It was not until 1958 that a serious attempt was made to reintroduce the concept of the ‘amicable settlement of disputes’ by introducing the Conciliation Boards Act 1958, said legal experts. The Act provided for mandatory community level resolution of minor disputes by impartial conciliators. The objective of the Act was to make available to disputants a much more accessible, less expensive, speedy and participatory dispute management process.  They did a tremendous service by settling the disputes at village level and preventing length litigation in courts, said WTA Leslie Fernando.

The Conciliation Boards operated from 1958- 1977. Problems with the implementation and application of the Act ultimately led to its repeal in 1977, said analysts. The Mediation Boards Act no 72 of 1988 is nothing but a continuation of the Conciliation Boards, said WTA Leslie Fernando.

Labour Tribunals were set up on 2.5.1959. . Until these tribunals were set up, a worker had to go to the civil courts when he was wrongly dismissed. This was beyond the worker’s means. With the creation of Labour tribunals, the workman with a grievance now had a place to go to. He could get a non lawyer to appear for him in the Labour Tribunal. The Labour Tribunals provided speedier justice than the courts .  TB Ilangaratne minister of labour, housing and social service in the 1956 government was responsible for introducing the legislation for this in Parliament.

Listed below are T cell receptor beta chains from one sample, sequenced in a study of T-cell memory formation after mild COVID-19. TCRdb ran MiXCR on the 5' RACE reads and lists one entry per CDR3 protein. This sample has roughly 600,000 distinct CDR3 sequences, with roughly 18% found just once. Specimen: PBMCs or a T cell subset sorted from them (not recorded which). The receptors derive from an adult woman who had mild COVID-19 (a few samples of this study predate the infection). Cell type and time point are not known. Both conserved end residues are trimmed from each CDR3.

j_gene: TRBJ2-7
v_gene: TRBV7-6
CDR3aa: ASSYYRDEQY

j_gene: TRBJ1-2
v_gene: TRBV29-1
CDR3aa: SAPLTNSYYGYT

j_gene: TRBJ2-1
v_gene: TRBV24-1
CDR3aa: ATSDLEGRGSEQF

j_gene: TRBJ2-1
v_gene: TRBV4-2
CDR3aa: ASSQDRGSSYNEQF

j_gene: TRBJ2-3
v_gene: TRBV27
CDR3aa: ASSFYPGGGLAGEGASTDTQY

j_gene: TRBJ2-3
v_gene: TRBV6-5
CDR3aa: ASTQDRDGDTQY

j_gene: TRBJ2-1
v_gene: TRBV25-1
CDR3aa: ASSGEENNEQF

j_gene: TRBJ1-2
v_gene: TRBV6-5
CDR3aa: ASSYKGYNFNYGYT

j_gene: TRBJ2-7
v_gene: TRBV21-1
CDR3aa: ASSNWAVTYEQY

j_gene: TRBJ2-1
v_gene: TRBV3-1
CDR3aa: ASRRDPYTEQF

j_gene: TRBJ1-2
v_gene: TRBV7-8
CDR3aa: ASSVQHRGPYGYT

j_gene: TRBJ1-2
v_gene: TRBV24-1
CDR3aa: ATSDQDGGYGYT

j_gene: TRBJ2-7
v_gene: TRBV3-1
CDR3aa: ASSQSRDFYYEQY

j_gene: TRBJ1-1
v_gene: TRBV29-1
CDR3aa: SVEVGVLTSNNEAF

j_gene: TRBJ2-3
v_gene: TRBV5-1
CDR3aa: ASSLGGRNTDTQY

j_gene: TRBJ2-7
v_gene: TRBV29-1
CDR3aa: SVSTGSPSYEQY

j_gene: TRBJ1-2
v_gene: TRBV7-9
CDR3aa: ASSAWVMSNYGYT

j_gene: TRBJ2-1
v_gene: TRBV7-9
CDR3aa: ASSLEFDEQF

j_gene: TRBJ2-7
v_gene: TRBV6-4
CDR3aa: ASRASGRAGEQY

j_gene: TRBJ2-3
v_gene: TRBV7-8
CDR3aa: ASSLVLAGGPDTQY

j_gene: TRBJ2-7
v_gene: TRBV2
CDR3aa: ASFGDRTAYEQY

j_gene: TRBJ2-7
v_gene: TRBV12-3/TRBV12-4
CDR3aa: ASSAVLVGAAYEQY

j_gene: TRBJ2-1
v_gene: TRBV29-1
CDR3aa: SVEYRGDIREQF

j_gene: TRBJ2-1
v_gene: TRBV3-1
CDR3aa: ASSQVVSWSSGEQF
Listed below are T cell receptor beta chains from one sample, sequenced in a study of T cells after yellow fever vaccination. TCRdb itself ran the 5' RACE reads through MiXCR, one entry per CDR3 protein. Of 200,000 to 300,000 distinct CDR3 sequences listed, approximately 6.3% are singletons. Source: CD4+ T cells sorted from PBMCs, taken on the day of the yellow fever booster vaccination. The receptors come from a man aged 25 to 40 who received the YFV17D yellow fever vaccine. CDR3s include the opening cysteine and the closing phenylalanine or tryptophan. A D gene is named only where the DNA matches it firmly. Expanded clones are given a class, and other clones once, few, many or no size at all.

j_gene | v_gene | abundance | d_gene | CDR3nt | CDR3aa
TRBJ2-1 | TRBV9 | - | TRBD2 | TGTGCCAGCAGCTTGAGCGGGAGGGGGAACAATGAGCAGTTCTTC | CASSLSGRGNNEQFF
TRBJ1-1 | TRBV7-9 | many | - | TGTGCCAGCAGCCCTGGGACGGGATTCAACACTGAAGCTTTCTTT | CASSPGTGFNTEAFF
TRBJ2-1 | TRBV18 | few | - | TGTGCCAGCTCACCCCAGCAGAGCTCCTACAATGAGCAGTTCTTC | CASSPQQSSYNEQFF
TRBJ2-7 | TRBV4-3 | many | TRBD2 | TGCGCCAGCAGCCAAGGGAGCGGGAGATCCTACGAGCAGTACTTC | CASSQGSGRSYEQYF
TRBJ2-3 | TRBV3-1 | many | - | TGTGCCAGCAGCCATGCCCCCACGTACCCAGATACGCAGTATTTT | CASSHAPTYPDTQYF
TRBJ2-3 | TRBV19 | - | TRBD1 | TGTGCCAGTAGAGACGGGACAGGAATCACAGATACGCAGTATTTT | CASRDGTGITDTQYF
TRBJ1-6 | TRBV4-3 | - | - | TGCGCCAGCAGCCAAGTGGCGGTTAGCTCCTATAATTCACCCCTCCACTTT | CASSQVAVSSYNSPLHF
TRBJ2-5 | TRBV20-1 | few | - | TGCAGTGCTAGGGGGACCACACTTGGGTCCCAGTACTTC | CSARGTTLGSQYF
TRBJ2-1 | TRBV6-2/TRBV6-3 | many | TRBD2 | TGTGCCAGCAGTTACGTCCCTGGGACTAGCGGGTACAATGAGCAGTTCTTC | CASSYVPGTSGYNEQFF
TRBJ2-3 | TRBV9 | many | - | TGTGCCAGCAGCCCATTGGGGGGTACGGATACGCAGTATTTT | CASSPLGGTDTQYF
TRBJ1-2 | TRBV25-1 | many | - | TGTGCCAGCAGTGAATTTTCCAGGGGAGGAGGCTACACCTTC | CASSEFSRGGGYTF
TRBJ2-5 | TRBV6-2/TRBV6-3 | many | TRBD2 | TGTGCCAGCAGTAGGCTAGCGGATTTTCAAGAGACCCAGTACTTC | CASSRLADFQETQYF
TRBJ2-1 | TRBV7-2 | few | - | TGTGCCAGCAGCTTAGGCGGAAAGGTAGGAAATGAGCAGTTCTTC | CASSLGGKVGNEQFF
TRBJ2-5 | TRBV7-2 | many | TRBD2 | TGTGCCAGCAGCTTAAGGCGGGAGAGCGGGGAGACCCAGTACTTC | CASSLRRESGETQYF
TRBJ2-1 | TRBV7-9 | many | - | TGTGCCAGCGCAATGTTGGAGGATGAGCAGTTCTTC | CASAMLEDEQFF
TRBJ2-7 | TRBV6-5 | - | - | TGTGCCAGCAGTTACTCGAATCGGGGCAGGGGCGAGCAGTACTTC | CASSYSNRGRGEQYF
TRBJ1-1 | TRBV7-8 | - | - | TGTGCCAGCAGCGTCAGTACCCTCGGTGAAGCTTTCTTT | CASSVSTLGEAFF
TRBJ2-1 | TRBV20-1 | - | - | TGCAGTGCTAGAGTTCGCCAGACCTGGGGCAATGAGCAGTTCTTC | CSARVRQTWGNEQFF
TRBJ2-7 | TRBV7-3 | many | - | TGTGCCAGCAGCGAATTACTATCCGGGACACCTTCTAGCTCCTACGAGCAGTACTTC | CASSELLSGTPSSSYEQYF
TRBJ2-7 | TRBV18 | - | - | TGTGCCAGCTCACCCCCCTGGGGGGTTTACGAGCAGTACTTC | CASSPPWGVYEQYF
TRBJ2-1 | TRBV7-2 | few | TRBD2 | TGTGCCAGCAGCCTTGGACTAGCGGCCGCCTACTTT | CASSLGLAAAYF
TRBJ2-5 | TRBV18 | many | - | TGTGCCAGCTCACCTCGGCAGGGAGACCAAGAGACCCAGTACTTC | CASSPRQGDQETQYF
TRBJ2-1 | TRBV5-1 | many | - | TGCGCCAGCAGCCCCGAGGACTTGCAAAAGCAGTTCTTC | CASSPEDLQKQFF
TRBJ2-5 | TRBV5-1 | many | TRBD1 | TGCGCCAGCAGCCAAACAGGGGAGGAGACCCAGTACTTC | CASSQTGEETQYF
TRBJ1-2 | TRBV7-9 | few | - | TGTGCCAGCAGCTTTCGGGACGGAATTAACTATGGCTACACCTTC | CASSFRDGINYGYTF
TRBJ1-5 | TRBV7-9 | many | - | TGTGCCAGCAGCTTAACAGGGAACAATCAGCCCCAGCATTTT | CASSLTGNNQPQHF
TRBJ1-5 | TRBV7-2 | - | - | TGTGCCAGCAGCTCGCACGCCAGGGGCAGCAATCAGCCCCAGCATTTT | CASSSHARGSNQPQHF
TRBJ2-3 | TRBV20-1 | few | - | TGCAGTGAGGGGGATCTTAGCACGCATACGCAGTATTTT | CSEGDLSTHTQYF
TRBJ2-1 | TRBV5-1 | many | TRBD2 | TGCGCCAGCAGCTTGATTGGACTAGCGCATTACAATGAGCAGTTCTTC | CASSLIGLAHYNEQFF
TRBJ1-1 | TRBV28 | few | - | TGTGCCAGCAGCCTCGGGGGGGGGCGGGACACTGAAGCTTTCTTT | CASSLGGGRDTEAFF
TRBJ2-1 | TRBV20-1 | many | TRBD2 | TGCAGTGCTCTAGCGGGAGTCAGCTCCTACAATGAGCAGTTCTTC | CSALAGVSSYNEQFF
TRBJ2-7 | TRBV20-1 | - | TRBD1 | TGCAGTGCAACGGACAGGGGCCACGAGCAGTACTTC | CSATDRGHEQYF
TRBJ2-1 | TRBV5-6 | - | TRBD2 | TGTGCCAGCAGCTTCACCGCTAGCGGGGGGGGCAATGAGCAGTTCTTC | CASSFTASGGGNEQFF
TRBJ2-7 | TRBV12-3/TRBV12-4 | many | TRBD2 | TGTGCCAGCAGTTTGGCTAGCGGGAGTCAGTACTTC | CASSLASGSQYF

The Employees Provident Fund (EPF) was established under the Act No. 15 of 1958 and is currently the largest Social Security Scheme in Sri Lanka. It had an asset base of Rs. 2,289 billion in 2018.

MEP government of 1956 nationalized the ‘port ‘and the bus services. All cargo handling operations in the port of Colombo were nationalized in 1958.  There is no further information on this. It is different with nationalization of bus services. There is plenty written on that.

MEP had promised to nationalize the bus companies and create a State Transport Board.  There were several large bus companies at the time. South Western Bus Company of Cyril de Soyza operated on the Colombo-Galle route. Silver line bus service   operated in Colombo. Sri Lanka Omnibus Company owned by Jayasena Madanayake of Peliyagoda, operated Colombo-Kandy- Gampaha-, Kurunegala run. Panadura Motor Transport Company of Leo Fernando operated on Panadura- Ratnapura- Wellawaya- Buttala route.